A project — which was based on a digital exchange and development programme — brought together women from diverse and disadvantaged communities in Bradford and across Pakistan.

Titled “Producers of the Future: From Keighley to Karachi”, the programme was the brainchild of Adab Festival’s Director Ameena Saiyid, who hails from Karachi, and BLF’s Director Syima Aslam, who is of British-Pakistani heritage.

Opportunity for under-represented South Asian women

The programme was focused on the cultural skills development of South Asian women from socioeconomically disadvantaged backgrounds in Bradford and Pakistan, who face gender-based, social, cultural, technological, and economic barriers to careers in the arts and culture sector.

According to its initiators, the much-needed opportunity tackled the under-representation of South Asian women in the talent pipeline and positions of leadership in the British creative sector, while also providing a wonderful opportunity for the brave, pioneering, and struggling women artists and writers of Pakistan.

This project was supported by the British Council Digital Collaboration Fund, which supports the UK and Overseas Cultural Partnership to develop digitally innovative ways of collaborating.

A group of ten women – five from the Bradford District and five from Pakistan – worked collaboratively over six months to curate and produce a digital literature festival programme. Participants received a monthly bursary, mentoring, specialised training and funding opportunities to attend arts and cultural events (digitally or live).

As explained by Saiyid, the participants attended online training and mentoring sessions, lectures, and workshops on how to organise a festival or creative artistic events.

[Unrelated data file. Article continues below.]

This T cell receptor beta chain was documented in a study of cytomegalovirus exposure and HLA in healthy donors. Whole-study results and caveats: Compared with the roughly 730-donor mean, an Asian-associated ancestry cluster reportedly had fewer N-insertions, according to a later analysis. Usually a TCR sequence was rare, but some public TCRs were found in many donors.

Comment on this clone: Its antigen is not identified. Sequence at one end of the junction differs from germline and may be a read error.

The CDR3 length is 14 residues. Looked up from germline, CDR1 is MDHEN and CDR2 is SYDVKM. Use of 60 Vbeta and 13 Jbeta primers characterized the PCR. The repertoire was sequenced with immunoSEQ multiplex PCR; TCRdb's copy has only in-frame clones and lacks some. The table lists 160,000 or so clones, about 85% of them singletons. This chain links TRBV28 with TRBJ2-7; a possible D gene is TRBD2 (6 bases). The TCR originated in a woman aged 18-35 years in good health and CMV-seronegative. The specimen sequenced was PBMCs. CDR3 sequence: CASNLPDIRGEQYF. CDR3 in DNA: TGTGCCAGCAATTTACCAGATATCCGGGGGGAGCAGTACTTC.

Developing the confidence, practical skills and industry connections needed to underpin the continued development of their creative careers, this international group of women have been equipped with the skills they need to design and deliver cultural activity within and informed by their own communities and experiences long after the end of this project.

Women moving ahead as pioneers

Speaking about the project, Ameena Saiyid said that “From Keighley to Karachi” was of great benefit to Pakistani female talent in the creative sector.

“Women in the creative sector in Pakistan — particularly in rural areas — face enormous challenges such as gender discrimination, segregation, exclusion from the public space, lack of mainstreaming, exposure and empowerment, and an insistence on male dependence,” she said.

“However, despite women treading a painful course, with every small victory snatched, with great effort and courage, from the teeth of hardened male prejudices, women are not discouraged and are moving ahead as pioneers whilst smoothing the way for those waiting in the wings.”

On the other hand, Syima Aslam was of the opinion that highlighting the value and variety of careers in the creative sector is a key priority for Bradford Literature Festival.